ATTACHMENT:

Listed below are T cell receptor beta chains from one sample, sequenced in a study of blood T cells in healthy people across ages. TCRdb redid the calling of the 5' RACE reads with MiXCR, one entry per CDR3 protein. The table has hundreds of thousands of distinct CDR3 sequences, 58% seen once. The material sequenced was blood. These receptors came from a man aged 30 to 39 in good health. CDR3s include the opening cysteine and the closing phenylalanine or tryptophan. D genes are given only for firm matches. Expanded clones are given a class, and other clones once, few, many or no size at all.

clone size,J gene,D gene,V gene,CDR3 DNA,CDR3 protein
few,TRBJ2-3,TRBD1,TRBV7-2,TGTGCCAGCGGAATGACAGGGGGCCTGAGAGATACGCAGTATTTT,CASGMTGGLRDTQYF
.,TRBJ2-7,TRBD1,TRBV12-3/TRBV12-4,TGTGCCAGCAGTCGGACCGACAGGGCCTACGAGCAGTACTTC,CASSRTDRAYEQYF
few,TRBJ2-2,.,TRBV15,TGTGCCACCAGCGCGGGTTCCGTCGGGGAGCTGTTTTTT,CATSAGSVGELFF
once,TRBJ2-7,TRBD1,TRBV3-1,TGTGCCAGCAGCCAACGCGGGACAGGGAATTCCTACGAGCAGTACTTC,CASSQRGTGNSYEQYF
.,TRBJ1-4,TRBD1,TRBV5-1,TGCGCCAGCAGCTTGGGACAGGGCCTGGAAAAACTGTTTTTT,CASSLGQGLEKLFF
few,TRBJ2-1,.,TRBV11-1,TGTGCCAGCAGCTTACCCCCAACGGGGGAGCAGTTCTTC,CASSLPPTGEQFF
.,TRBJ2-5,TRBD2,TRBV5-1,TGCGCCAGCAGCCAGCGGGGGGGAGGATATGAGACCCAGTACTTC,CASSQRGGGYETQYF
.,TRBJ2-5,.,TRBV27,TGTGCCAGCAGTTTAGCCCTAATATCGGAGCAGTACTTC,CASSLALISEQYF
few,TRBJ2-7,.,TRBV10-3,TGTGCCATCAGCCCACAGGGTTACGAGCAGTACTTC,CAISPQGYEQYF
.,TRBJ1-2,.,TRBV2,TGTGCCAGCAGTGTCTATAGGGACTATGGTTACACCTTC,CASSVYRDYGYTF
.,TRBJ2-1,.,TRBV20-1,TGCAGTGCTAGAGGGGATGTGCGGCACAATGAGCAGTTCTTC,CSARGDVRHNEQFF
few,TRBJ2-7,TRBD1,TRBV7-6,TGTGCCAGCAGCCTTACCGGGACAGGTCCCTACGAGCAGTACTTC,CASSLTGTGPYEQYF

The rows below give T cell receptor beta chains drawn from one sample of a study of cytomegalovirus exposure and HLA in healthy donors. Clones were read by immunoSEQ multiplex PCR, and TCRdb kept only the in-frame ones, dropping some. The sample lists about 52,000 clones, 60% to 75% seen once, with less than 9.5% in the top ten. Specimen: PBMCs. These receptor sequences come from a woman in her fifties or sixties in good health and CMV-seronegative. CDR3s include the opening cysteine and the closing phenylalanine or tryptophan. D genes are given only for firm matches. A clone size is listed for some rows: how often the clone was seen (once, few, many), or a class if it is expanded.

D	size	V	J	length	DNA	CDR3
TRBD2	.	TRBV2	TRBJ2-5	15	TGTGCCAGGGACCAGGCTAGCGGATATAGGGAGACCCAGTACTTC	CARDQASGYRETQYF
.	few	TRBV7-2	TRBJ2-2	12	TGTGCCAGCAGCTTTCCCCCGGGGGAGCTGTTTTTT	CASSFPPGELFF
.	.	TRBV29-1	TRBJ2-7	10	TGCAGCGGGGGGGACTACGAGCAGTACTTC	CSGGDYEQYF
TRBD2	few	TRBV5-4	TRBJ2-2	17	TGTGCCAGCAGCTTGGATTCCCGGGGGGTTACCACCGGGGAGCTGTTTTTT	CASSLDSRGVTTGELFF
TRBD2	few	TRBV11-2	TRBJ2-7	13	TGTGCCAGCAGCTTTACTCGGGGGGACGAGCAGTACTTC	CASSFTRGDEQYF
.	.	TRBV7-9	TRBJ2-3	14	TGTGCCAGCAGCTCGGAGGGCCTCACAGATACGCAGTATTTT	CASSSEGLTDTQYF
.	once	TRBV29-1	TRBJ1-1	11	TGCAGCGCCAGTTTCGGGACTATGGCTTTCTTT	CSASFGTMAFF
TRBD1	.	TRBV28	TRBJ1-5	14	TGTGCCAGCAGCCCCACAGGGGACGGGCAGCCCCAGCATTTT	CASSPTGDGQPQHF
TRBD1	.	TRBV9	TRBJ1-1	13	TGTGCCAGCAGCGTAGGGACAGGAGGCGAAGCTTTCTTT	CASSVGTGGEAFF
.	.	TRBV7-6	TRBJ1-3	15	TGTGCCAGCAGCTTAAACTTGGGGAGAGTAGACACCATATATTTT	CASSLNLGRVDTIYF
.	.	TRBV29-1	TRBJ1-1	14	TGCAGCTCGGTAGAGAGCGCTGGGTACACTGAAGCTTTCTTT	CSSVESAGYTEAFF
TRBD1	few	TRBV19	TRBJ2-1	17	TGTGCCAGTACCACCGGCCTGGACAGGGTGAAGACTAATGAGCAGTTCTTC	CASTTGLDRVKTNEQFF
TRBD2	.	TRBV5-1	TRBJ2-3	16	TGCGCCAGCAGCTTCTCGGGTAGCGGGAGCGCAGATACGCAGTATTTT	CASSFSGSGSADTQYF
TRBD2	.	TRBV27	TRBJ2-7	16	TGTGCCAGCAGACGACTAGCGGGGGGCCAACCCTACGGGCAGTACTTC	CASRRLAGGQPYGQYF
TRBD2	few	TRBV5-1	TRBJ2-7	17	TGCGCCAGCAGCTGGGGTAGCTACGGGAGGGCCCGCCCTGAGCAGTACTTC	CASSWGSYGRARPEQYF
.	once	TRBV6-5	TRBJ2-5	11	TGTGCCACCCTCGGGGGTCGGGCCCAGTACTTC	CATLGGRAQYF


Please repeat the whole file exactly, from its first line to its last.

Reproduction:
Listed below are T cell receptor beta chains from one sample, sequenced in a study of blood T cells in healthy people across ages. TCRdb redid the calling of the 5' RACE reads with MiXCR, one entry per CDR3 protein. The table has hundreds of thousands of distinct CDR3 sequences, 58% seen once. The material sequenced was blood. These receptors came from a man aged 30 to 39 in good health. CDR3s include the opening cysteine and the closing phenylalanine or tryptophan. D genes are given only for firm matches. Expanded clones are given a class, and other clones once, few, many or no size at all.

clone size,J gene,D gene,V gene,CDR3 DNA,CDR3 protein
few,TRBJ2-3,TRBD1,TRBV7-2,TGTGCCAGCGGAATGACAGGGGGCCTGAGAGATACGCAGTATTTT,CASGMTGGLRDTQYF
.,TRBJ2-7,TRBD1,TRBV12-3/TRBV12-4,TGTGCCAGCAGTCGGACCGACAGGGCCTACGAGCAGTACTTC,CASSRTDRAYEQYF
few,TRBJ2-2,.,TRBV15,TGTGCCACCAGCGCGGGTTCCGTCGGGGAGCTGTTTTTT,CATSAGSVGELFF
once,TRBJ2-7,TRBD1,TRBV3-1,TGTGCCAGCAGCCAACGCGGGACAGGGAATTCCTACGAGCAGTACTTC,CASSQRGTGNSYEQYF
.,TRBJ1-4,TRBD1,TRBV5-1,TGCGCCAGCAGCTTGGGACAGGGCCTGGAAAAACTGTTTTTT,CASSLGQGLEKLFF
few,TRBJ2-1,.,TRBV11-1,TGTGCCAGCAGCTTACCCCCAACGGGGGAGCAGTTCTTC,CASSLPPTGEQFF
.,TRBJ2-5,TRBD2,TRBV5-1,TGCGCCAGCAGCCAGCGGGGGGGAGGATATGAGACCCAGTACTTC,CASSQRGGGYETQYF
.,TRBJ2-5,.,TRBV27,TGTGCCAGCAGTTTAGCCCTAATATCGGAGCAGTACTTC,CASSLALISEQYF
few,TRBJ2-7,.,TRBV10-3,TGTGCCATCAGCCCACAGGGTTACGAGCAGTACTTC,CAISPQGYEQYF
.,TRBJ1-2,.,TRBV2,TGTGCCAGCAGTGTCTATAGGGACTATGGTTACACCTTC,CASSVYRDYGYTF
.,TRBJ2-1,.,TRBV20-1,TGCAGTGCTAGAGGGGATGTGCGGCACAATGAGCAGTTCTTC,CSARGDVRHNEQFF
few,TRBJ2-7,TRBD1,TRBV7-6,TGTGCCAGCAGCCTTACCGGGACAGGTCCCTACGAGCAGTACTTC,CASSLTGTGPYEQYF

The rows below give T cell receptor beta chains drawn from one sample of a study of cytomegalovirus exposure and HLA in healthy donors. Clones were read by immunoSEQ multiplex PCR, and TCRdb kept only the in-frame ones, dropping some. The sample lists about 52,000 clones, 60% to 75% seen once, with less than 9.5% in the top ten. Specimen: PBMCs. These receptor sequences come from a woman in her fifties or sixties in good health and CMV-seronegative. CDR3s include the opening cysteine and the closing phenylalanine or tryptophan. D genes are given only for firm matches. A clone size is listed for some rows: how often the clone was seen (once, few, many), or a class if it is expanded.

D	size	V	J	length	DNA	CDR3
TRBD2	.	TRBV2	TRBJ2-5	15	TGTGCCAGGGACCAGGCTAGCGGATATAGGGAGACCCAGTACTTC	CARDQASGYRETQYF
.	few	TRBV7-2	TRBJ2-2	12	TGTGCCAGCAGCTTTCCCCCGGGGGAGCTGTTTTTT	CASSFPPGELFF
.	.	TRBV29-1	TRBJ2-7	10	TGCAGCGGGGGGGACTACGAGCAGTACTTC	CSGGDYEQYF
TRBD2	few	TRBV5-4	TRBJ2-2	17	TGTGCCAGCAGCTTGGATTCCCGGGGGGTTACCACCGGGGAGCTGTTTTTT	CASSLDSRGVTTGELFF
TRBD2	few	TRBV11-2	TRBJ2-7	13	TGTGCCAGCAGCTTTACTCGGGGGGACGAGCAGTACTTC	CASSFTRGDEQYF
.	.	TRBV7-9	TRBJ2-3	14	TGTGCCAGCAGCTCGGAGGGCCTCACAGATACGCAGTATTTT	CASSSEGLTDTQYF
.	once	TRBV29-1	TRBJ1-1	11	TGCAGCGCCAGTTTCGGGACTATGGCTTTCTTT	CSASFGTMAFF
TRBD1	.	TRBV28	TRBJ1-5	14	TGTGCCAGCAGCCCCACAGGGGACGGGCAGCCCCAGCATTTT	CASSPTGDGQPQHF
TRBD1	.	TRBV9	TRBJ1-1	13	TGTGCCAGCAGCGTAGGGACAGGAGGCGAAGCTTTCTTT	CASSVGTGGEAFF
.	.	TRBV7-6	TRBJ1-3	15	TGTGCCAGCAGCTTAAACTTGGGGAGAGTAGACACCATATATTTT	CASSLNLGRVDTIYF
.	.	TRBV29-1	TRBJ1-1	14	TGCAGCTCGGTAGAGAGCGCTGGGTACACTGAAGCTTTCTTT	CSSVESAGYTEAFF
TRBD1	few	TRBV19	TRBJ2-1	17	TGTGCCAGTACCACCGGCCTGGACAGGGTGAAGACTAATGAGCAGTTCTTC	CASTTGLDRVKTNEQFF
TRBD2	.	TRBV5-1	TRBJ2-3	16	TGCGCCAGCAGCTTCTCGGGTAGCGGGAGCGCAGATACGCAGTATTTT	CASSFSGSGSADTQYF
TRBD2	.	TRBV27	TRBJ2-7	16	TGTGCCAGCAGACGACTAGCGGGGGGCCAACCCTACGGGCAGTACTTC	CASRRLAGGQPYGQYF
TRBD2	few	TRBV5-1	TRBJ2-7	17	TGCGCCAGCAGCTGGGGTAGCTACGGGAGGGCCCGCCCTGAGCAGTACTTC	CASSWGSYGRARPEQYF
.	once	TRBV6-5	TRBJ2-5	11	TGTGCCACCCTCGGGGGTCGGGCCCAGTACTTC	CATLGGRAQYF